Understanding the Brazilian Data Protection Act
On 15 February 2020, the Lei Geral de Proteção de Dados Pessoais (LGPD), or the General Law on the Protection of Personal Data, will enter into force in Brazil. This law has been hailed by many as the first GDPR-like law in Latin-America, helping Brazil to ensure a high level of data protection.
From the moment of the law’s publication in August 2018 to its effective date, organizations will have had 18 months to prepare for this new piece of legislation. In this blog, we will take a closer look at some of the highlights of the new Brazilian LGPD.
Article 7 LGPD on the lawfulness of data processing contains the ten legal bases that allow organizations to process personal data in Brazil, at least one of which should apply to any data processing operation. The legal bases are:
– compliance with a legal or regulatory obligation
– execution of public policies (only for the public administration)
– research (anonymized, if possible)
– execution of a contract (or the pre-contractual phase)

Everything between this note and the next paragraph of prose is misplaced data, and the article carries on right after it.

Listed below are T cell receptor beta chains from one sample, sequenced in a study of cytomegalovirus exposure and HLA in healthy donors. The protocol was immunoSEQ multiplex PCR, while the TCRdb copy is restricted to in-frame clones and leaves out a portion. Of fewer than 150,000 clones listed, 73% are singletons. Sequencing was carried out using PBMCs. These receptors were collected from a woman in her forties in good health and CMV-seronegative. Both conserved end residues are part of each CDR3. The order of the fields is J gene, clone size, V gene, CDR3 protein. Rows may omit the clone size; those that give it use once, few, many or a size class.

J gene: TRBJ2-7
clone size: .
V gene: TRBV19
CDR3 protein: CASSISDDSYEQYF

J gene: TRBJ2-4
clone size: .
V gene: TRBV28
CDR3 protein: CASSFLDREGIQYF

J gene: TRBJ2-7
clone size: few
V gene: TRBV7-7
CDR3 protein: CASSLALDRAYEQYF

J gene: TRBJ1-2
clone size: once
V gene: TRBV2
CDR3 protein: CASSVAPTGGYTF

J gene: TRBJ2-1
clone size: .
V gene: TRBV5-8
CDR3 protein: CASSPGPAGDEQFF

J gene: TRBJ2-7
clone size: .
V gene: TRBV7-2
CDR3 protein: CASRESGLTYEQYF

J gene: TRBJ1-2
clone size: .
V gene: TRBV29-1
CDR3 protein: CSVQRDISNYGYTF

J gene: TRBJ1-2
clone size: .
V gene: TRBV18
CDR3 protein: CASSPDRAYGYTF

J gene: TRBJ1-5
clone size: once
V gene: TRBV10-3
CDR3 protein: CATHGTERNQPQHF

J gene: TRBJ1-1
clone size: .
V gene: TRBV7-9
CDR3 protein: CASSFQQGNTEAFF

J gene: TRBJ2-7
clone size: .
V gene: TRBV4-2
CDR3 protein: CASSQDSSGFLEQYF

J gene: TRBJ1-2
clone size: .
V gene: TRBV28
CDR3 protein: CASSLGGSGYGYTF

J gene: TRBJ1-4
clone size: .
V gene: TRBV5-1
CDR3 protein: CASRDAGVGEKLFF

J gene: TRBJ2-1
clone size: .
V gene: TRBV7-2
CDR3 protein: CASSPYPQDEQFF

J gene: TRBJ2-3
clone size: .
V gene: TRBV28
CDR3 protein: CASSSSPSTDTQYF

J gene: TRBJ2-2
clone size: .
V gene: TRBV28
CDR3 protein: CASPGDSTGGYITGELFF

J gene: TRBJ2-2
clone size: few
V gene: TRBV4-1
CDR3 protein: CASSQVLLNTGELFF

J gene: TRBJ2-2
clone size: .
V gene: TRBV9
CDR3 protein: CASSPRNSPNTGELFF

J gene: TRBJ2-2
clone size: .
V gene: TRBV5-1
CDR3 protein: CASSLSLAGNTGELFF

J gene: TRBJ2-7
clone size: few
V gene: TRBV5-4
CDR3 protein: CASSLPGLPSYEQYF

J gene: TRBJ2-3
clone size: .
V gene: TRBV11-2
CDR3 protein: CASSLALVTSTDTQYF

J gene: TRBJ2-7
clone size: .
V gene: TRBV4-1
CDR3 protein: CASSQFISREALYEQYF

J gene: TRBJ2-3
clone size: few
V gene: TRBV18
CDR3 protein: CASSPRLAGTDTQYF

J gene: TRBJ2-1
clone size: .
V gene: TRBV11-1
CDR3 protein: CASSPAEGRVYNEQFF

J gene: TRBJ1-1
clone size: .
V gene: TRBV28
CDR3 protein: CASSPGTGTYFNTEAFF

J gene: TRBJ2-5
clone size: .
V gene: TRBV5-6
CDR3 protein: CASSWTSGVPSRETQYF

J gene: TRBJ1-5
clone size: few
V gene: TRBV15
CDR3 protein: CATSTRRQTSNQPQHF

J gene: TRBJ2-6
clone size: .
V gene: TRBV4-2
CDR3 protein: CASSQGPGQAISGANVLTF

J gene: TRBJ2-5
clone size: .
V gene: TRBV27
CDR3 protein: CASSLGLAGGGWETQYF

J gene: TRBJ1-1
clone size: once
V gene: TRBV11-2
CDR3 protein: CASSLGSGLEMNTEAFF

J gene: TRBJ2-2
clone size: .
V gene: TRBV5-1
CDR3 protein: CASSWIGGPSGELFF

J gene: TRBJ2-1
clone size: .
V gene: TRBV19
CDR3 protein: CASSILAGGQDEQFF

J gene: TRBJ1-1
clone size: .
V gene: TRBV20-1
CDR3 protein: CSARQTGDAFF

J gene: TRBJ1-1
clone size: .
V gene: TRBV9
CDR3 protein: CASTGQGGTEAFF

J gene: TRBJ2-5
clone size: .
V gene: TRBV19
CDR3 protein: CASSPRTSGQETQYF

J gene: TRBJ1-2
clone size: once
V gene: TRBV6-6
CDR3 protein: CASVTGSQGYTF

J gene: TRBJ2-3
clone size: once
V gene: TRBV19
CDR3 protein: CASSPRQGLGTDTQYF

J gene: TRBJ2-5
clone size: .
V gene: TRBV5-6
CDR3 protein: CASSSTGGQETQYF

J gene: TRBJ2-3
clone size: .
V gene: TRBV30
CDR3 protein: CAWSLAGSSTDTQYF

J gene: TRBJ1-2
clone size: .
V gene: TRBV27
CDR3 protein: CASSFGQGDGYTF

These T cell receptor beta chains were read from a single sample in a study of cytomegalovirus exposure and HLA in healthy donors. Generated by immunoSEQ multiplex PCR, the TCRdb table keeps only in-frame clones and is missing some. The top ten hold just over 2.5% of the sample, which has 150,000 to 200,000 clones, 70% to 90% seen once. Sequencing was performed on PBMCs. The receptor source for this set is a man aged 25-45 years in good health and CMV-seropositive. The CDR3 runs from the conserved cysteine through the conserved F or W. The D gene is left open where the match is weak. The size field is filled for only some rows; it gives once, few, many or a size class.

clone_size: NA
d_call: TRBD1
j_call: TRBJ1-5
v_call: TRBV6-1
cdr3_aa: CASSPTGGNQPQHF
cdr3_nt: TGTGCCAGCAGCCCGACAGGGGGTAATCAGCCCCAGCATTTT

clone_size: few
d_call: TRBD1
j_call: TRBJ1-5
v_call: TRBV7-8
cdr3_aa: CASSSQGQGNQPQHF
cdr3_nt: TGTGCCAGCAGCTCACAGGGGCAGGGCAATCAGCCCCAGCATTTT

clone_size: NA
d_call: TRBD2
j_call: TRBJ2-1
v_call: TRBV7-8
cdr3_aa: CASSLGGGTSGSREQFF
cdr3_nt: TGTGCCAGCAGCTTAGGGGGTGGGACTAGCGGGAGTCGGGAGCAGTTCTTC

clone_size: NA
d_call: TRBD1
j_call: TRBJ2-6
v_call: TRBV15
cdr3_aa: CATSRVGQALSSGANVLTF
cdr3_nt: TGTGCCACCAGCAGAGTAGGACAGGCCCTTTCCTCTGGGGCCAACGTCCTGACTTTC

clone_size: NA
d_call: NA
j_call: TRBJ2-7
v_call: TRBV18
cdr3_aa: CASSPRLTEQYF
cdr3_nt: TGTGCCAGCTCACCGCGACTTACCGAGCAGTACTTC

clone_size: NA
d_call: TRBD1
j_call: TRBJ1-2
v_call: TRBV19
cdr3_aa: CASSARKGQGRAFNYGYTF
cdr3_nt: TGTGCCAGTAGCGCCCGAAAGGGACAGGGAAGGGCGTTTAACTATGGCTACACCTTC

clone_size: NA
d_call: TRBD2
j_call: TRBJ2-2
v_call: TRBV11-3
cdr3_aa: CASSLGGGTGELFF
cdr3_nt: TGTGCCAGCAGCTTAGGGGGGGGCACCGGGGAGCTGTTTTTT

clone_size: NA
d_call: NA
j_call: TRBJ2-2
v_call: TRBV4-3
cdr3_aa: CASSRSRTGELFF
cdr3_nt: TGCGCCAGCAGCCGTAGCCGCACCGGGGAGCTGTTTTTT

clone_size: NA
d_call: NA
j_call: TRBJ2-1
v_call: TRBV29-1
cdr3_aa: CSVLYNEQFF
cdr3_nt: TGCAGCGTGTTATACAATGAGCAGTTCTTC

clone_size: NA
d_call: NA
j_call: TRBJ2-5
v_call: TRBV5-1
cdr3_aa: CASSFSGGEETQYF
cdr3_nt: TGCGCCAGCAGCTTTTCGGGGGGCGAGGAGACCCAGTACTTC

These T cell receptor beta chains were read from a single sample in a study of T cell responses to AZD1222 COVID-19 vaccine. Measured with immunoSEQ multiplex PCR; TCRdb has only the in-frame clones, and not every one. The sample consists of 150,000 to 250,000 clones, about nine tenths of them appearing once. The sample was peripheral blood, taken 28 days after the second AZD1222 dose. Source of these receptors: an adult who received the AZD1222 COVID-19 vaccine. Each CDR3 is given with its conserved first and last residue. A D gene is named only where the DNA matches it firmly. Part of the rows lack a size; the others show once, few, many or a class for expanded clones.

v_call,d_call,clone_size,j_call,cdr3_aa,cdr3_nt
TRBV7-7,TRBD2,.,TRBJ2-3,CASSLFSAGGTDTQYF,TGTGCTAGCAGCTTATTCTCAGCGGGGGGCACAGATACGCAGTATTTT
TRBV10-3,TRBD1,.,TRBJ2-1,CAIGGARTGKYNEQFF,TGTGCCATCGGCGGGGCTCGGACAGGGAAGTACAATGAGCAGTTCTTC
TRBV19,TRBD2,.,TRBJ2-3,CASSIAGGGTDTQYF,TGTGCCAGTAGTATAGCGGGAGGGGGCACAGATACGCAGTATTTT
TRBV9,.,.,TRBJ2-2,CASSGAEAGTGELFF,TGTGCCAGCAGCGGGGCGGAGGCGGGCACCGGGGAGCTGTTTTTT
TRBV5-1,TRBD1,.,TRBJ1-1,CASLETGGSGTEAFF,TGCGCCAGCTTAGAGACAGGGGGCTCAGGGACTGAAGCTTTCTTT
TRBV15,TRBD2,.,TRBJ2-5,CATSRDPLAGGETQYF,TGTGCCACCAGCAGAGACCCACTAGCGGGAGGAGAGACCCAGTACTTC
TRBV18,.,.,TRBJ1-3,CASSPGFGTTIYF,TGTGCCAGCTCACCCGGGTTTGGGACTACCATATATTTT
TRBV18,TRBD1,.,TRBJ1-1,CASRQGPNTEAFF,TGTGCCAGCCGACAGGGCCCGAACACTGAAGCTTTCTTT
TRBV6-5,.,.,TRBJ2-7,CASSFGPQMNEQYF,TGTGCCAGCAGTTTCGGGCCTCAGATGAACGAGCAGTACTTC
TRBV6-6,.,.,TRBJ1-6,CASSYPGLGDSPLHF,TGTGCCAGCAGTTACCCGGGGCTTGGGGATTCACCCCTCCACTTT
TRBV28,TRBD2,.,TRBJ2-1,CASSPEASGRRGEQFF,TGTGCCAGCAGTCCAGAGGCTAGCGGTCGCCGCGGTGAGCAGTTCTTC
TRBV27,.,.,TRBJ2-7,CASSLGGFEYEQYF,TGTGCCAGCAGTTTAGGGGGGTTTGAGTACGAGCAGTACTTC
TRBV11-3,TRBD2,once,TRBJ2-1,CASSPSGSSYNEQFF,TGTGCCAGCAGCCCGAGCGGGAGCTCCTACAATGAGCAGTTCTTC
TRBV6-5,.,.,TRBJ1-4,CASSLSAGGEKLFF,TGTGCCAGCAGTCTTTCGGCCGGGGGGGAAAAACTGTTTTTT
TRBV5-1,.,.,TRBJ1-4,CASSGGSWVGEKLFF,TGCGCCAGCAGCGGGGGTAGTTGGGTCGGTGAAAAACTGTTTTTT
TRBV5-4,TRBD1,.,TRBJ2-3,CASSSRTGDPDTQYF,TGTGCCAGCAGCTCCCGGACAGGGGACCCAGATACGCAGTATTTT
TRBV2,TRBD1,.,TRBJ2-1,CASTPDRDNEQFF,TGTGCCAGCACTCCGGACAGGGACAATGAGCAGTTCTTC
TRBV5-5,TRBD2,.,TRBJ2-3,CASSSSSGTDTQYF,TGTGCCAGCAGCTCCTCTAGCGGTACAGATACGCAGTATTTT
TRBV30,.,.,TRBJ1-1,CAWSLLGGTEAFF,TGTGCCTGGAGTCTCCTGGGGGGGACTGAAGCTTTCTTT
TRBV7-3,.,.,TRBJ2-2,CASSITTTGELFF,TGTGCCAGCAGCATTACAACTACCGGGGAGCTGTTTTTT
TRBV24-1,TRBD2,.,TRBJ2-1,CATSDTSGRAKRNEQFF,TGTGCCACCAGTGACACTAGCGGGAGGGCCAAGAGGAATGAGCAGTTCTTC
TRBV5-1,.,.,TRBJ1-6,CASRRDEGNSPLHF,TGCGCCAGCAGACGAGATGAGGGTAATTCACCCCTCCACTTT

– exercising of rights in judicial, administrative, or arbitration procedures
– protection of life or physical safety
– protection of health
– protection of legitimate interests
– protection of credit, according to the pertinent legislation
Many of these legal bases are similar to what can be found in laws like the GDPR, although some of the formulations are slightly different, and some additional criteria have been set. Additionally, the LGPD contains specific criteria on how to deal with sensitive data, stipulating that those data cannot be processed unless with a specific legal basis, including the individual’s consent.
When looking at consent, the LGPD seems a little less strict than the GDPR, citing in article 8 that consent needs to be provided in writing or by another means that demonstrates “the manifestation of the will of the data subject.” The burden to prove that consent was validly obtained is on the data controller, and consent should be clearly distinguished from other items, such as contractual clauses. Consent can be revoked at any time and at no cost. Also, consent needs to refer to “particular purposes.” In other words, it needs to be specific.